how to respond to climate change?

Develop a multilateral framework for avoiding dangerous climate change under the post-2012 Kyoto Protocol

 

Establish an agreed threshold for dangerous climate change at 2°C above preindustrial levels.

 

Set a stabilization target for atmospheric concentrations of CO2e at 450 ppm.

 

Agree to a global sustainable emissions pathway aimed at 50 percent reductions

of greenhouse gas emissions by 2050 from 1990 levels.

 

Targets under the current Kyoto commitment period implemented by developed

countries, with a further agreement to cut greenhouse gas emissions by at least 80 percent by 2050, with 20–30 percent cuts by 2020.

 

Major emitters in developing countries to aim at an emissions trajectory that peaks in 2020, with 20 percent cuts by 2050.

 

Put in place policies for sustainable carbon budgeting— the agenda for mitigation

 

Set a national carbon budget in all developed countries with targets for reducing

overall emissions from a 1990 reference year incorporated into national legislation.

 

Put a price on carbon through taxation or cap-and-trade programmes consistent with national carbon budget goals.

 

Carbon taxation to be introduced at a level of US $ 10–20/ t CO2 in 2010, rising in annual increments to US $ 60–100/ t CO2.

 

Adopt cap-and-trade programmes that aim at 20–30 percent cuts in CO2 emissions by 2020 with 90–100 percent of allowances auctioned by 2015.

 

Utilise revenues from carbon taxation and cap-and-trade to finance progressive tax

reform, with reductions in taxes on labour and investments, and the development of incentives for low-carbon technology.

 

Create an enabling environment for renewable energy through ‘feed-in’ tariffs and

market regulation, with a 20 percent target by 2020 in renewable power generation.

 

Increase energy efficiency through regulatory standards for appliances and buildings.

 

Reduce CO2 emissions from transport through stronger fuel efficiency standards in the European Union, with a target of 120g CO2/ km by 2012 and 80g CO2/ km

by 2020, and introduction of taxation of aviation.

 

Increase financing, incentives and regulatory support for the development of breakthrough technologies, with a focus on Carbon Capture and Storage (CCS).

 

Strengthen the framework for international cooperation

 

Develop international cooperation to enhance access to modern energy services and reduce dependence on biomass, the primary source of energy for about 2.5 billion people.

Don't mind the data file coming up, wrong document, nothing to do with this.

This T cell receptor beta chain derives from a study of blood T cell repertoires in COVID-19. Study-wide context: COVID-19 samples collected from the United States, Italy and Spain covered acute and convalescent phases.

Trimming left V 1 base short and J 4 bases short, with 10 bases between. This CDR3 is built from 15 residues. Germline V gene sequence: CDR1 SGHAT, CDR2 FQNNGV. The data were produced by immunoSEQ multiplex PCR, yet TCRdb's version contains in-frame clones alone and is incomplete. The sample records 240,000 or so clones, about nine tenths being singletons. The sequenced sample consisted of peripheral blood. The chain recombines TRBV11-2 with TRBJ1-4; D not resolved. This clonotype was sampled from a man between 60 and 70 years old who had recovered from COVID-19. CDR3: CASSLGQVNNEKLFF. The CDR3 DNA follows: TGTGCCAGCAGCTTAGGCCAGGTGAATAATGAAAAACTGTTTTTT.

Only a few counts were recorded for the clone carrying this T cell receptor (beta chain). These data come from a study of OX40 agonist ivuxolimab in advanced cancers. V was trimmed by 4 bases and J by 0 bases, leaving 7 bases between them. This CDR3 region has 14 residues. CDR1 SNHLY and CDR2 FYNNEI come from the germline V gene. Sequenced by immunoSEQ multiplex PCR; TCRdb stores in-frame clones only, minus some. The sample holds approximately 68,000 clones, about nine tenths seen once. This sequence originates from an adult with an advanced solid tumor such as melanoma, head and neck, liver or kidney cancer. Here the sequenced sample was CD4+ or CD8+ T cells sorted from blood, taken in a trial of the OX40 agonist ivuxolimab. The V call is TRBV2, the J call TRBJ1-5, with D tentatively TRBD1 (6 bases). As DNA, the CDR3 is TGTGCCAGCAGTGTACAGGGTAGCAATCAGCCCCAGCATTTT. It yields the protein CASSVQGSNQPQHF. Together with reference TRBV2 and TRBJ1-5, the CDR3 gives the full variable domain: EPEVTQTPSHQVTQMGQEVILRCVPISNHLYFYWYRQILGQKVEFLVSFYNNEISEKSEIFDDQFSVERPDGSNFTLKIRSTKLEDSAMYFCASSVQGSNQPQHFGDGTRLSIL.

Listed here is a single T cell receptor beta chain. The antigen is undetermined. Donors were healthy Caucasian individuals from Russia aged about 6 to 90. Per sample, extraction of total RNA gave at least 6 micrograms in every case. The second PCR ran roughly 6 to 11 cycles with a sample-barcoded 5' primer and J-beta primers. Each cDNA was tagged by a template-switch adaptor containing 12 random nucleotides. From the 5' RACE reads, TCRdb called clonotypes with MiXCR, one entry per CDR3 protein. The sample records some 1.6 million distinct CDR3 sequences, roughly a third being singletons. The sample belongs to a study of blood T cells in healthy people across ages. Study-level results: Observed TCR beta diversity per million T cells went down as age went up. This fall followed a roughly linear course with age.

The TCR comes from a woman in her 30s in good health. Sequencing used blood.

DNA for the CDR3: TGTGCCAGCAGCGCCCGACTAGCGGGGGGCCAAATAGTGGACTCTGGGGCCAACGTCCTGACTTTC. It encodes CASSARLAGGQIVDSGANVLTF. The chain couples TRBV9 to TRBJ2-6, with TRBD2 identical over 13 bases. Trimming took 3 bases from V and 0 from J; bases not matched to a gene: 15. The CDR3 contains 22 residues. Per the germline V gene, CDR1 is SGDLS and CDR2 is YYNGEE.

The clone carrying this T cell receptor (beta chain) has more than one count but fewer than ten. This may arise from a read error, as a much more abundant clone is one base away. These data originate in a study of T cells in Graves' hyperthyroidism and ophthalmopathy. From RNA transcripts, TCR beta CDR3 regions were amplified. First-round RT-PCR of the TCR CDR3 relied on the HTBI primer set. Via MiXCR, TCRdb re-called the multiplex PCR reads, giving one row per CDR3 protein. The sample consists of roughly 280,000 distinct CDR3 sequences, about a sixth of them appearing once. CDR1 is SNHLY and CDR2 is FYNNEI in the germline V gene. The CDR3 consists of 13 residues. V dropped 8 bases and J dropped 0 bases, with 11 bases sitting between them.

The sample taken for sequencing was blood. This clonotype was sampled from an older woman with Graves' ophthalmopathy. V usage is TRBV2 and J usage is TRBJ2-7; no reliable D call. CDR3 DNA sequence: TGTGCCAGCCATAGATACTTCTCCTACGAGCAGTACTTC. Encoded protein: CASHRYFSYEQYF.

Reduce the rate of increase in carbon emissions in developing countries through strengthened energy sector reforms, backed by finance and technology transfer.

 

Create a Climate Change Mitigation Facility (CCMF) to mobilize the US $ 25–50 billion needed annually to support low-carbon transitions in developing countries through a mix of grants, concessional aid and risk guarantees for investment under nationally-owned energy sector reform programmes.

 

Integrate project based carbon-financing through the Clean Development Mechanism and other Kyoto flexibility provisions into programme-based and sectoral national strategies for supporting low-carbon transition.

 

Develop international incentives for the conservation and sustainable management

of rainforests.

 

Extend carbon financing beyond industrial sector mitigation to land-use programmes— such as forest conservation and grasslands restoration—that offer benefits for the poor.

 

Put climate change adaptation at the centre of the post-2012 Kyoto framework and international partnerships for poverty reduction

 

Recognize that the world is committed to significant climate change, that even stringent mitigation will not materially affect temperature change until the mid-2030s,

and that average global temperatures will rise to 2050 even under a ‘good case’

scenario.

 

Strengthen the capacity of developing countries to assess climate change risks and integrate adaptation into all aspects of national planning.

 

Act on G8 commitments to strengthen meteorological monitoring capacity in sub- Saharan Africa through partnerships under the Global Climate Observing System.

 

Empower and enable vulnerable people to adapt to climate change by building resilience through investments in social protection, health, education and other measures.

 

Integrate adaptation into poverty reduction strategies that address vulnerabilities linked to inequalities based on wealth, gender, location and other markers for disadvantage.

 

Provide at least US $ 86 billion in ‘new and additional’ finance for adaptation through transfers from rich to poor by 2016 to protect progress towards the MDGs and

prevent post-2015 reversals in human development.

 

Expand multilateral provisions for responding to climate-related humanitarian

emergencies and supporting post-disaster recovery to build future resilience, with US $ 2 billion in financing by 2016 under arrangements such as the UN’s Central

Emergency Response Fund and the World Bank’s Global Facility for Disaster Recution and Recovery.